Short Type 320
|Primary user||U.K. (RNAS)|
|Number built||125 - ≥137 |
|Wingspan||22.8 m (74 ft 10 in)|
|Engine||320hp Sunbeam Cossack vee-12|
|Armament||flexible turret Lewis|
torpedo or 2×230lb bombs 
|Crew||1-2 [note 1]|
|Max Speed||116 km/h (72 mph) - 127 km/h (79 mph) |
|Climb||610 m (2,000 ft) in 11:50|
910 m (3,000 ft) in 19:30
1,500 m (5,000 ft) in 53:30
|Service Ceiling||1,100 m (3,500 ft) - 1,700 m (5,500 ft) [note 2]|
While most Short seaplanes are known by their Admiralty Type Number, the Short 320 derived its name from its 320hp Sunbeam Cossack engine. Designed to carry a 1000lb Mark IX torpedo, but like most seaplanes it spent more time in long-range reconnaissance and anti-submarine patrols. The arrangement of the armament was unusual: the pilot sat in the back but the observer was provided with a turret level with the upper wing, allowing 360° fire at the penalty of having to stand in order to fire.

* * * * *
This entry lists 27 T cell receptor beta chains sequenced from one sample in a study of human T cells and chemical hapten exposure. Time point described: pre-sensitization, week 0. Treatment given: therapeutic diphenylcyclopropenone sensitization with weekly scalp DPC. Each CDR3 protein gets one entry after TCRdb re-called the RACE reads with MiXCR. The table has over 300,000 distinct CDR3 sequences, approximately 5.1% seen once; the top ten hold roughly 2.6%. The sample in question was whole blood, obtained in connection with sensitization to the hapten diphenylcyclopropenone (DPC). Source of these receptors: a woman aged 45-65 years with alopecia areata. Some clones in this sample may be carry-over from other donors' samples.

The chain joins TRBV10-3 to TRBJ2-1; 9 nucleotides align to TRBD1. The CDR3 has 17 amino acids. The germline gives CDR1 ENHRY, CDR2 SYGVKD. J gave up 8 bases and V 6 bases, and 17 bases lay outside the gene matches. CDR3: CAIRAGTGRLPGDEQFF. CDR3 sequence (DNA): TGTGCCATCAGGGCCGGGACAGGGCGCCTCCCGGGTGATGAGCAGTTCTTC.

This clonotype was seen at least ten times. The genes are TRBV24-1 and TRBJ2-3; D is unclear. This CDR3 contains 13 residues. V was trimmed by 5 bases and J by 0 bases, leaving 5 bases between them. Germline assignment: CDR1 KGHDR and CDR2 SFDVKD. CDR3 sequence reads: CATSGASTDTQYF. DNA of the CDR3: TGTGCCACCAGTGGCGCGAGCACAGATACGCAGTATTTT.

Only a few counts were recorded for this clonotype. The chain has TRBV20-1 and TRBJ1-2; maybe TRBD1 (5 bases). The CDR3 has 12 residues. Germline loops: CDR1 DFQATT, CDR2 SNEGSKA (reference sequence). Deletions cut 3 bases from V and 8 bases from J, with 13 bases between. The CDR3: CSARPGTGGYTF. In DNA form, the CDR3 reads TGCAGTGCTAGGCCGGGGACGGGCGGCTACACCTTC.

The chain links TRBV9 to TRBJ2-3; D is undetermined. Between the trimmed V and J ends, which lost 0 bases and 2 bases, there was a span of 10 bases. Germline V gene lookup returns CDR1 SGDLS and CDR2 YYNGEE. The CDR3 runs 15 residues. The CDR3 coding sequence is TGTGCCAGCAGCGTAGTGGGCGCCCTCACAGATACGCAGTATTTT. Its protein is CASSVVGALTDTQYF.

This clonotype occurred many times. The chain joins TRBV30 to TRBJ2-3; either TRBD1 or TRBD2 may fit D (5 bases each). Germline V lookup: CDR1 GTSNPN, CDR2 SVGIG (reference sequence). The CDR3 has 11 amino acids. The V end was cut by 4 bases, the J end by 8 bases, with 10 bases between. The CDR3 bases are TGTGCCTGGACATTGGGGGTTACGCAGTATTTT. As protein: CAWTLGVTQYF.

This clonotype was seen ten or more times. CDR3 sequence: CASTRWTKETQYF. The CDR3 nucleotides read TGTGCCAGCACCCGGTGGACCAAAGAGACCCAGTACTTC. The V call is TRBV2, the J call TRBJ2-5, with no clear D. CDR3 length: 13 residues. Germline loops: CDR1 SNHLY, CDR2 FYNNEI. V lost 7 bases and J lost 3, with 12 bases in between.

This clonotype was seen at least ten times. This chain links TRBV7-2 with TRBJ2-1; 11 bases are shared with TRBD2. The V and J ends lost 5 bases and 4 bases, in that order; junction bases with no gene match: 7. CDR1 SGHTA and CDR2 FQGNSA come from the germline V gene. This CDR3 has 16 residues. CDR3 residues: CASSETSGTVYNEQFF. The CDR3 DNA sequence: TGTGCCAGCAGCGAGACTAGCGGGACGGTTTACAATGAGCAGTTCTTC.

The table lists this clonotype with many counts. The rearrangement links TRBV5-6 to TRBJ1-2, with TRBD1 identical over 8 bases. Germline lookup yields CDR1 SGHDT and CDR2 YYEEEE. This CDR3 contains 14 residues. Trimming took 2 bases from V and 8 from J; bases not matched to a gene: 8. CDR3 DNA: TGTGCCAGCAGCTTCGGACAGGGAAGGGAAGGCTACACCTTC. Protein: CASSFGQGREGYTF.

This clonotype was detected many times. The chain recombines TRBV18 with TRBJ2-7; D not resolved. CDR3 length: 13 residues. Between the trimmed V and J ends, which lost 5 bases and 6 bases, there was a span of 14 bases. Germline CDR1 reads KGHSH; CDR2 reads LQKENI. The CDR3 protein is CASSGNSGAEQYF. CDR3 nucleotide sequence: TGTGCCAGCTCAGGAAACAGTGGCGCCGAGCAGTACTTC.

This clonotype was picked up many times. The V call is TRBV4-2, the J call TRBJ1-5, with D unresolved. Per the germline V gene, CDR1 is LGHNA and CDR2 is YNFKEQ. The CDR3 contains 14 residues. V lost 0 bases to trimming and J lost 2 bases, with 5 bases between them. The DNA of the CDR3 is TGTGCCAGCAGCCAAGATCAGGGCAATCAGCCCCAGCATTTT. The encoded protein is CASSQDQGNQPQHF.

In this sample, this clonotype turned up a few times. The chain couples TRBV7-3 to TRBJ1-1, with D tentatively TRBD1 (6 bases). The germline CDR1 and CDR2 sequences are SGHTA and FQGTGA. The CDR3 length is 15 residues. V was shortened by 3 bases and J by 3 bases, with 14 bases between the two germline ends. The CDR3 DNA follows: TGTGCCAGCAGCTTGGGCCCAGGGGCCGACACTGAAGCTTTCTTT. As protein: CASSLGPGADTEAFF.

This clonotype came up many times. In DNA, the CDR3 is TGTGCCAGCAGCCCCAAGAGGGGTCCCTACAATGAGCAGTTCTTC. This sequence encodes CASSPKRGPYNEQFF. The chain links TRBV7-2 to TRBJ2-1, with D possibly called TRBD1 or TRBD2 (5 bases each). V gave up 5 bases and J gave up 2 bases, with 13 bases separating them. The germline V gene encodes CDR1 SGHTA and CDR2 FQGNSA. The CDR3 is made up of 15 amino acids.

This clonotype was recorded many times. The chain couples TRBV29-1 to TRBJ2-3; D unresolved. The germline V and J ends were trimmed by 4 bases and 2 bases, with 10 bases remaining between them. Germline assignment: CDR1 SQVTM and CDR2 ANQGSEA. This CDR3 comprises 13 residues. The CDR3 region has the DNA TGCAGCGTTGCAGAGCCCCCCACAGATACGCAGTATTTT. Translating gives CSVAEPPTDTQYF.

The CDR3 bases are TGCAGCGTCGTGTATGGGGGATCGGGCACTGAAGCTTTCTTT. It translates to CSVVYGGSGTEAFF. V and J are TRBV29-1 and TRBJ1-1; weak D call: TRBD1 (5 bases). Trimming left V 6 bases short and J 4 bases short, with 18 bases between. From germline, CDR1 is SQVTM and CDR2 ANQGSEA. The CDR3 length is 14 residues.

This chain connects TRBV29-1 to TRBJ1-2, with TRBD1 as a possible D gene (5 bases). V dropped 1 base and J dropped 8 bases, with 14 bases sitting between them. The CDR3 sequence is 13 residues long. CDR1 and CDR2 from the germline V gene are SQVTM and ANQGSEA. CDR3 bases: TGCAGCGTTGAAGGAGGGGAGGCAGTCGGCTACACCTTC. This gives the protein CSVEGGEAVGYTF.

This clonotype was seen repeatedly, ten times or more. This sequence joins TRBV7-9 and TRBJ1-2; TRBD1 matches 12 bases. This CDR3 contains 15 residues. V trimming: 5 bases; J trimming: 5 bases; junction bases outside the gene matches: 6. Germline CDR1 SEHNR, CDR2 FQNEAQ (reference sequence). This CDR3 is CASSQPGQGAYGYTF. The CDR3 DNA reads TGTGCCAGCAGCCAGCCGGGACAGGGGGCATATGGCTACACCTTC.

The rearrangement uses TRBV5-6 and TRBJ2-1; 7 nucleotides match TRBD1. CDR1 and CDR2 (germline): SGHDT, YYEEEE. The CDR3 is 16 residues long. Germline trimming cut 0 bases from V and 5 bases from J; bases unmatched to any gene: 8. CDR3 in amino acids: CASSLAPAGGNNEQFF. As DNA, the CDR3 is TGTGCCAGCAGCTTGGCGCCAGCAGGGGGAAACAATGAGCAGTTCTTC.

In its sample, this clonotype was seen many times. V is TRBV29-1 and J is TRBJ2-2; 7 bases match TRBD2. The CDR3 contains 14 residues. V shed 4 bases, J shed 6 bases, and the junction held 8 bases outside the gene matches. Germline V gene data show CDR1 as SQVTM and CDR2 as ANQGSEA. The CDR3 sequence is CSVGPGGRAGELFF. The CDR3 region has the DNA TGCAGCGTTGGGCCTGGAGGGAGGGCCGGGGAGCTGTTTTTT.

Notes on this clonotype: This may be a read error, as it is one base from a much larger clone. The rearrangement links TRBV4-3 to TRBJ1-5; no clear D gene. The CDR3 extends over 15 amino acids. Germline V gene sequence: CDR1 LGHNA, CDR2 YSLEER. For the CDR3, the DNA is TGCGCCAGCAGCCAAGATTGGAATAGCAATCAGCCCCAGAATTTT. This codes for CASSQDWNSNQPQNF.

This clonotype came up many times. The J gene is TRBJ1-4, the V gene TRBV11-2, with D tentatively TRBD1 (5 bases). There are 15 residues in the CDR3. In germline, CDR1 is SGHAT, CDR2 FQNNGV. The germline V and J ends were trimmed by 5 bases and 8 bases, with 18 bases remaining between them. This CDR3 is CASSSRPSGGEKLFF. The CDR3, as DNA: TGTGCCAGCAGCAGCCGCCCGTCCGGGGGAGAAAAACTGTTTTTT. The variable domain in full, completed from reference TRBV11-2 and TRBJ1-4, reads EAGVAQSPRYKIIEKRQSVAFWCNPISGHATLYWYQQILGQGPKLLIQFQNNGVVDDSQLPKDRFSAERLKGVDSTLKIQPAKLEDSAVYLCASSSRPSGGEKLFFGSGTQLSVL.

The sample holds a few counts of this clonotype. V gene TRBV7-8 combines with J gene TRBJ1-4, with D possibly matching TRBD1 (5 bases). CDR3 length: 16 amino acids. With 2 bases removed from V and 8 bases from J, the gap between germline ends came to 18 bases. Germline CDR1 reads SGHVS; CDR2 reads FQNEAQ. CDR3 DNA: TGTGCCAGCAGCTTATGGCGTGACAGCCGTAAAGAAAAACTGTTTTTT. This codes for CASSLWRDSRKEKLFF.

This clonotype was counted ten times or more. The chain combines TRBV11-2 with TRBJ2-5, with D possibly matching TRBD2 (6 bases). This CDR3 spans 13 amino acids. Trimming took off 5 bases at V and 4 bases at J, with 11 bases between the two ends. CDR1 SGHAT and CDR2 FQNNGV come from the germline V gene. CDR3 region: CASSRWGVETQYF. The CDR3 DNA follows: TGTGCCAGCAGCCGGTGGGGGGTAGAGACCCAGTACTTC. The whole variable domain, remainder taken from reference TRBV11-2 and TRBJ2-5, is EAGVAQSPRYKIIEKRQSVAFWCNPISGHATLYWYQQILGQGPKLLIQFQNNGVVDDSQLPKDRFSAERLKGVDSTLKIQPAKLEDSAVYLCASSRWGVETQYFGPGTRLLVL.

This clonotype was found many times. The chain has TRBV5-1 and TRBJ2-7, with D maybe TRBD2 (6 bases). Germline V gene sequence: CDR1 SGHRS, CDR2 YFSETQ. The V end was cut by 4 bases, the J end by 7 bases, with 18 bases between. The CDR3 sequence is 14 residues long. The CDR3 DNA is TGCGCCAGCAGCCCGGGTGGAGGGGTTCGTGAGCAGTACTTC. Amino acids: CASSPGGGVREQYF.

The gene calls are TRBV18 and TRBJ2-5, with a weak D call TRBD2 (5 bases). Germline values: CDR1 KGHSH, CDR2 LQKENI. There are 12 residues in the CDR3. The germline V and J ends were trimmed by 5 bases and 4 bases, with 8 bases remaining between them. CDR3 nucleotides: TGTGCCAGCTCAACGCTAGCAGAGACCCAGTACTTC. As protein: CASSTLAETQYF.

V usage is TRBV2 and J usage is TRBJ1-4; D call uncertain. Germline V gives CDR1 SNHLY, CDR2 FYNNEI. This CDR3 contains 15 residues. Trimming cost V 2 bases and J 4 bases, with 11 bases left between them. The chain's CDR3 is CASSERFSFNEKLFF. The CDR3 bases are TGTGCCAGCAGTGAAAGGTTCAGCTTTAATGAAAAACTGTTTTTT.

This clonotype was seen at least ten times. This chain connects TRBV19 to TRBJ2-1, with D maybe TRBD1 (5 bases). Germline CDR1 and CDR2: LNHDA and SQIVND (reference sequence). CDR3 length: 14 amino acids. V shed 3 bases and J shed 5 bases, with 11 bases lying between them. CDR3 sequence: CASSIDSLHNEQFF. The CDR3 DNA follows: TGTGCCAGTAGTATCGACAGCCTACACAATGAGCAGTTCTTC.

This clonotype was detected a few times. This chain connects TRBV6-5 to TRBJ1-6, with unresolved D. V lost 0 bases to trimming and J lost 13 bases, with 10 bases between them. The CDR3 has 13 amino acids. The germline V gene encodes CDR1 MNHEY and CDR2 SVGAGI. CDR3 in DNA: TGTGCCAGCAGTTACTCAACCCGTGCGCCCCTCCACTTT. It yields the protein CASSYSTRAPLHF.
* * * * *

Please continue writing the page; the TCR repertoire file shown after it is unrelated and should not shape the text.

They were used out of Taranto and Malta and out of the US Naval Air Station at Killingholme. Forty were still on hand at the Armistice, when they were declared obsolete.
For more information, see Wikipedia:Short Type 320.
- No observer was carried when a torpedo was loaded.
- 3000ft when a torpedo was carried.
- Nowarra, p.112.
- Bruce'69, p.499.
- Nowarra, pp.202-203.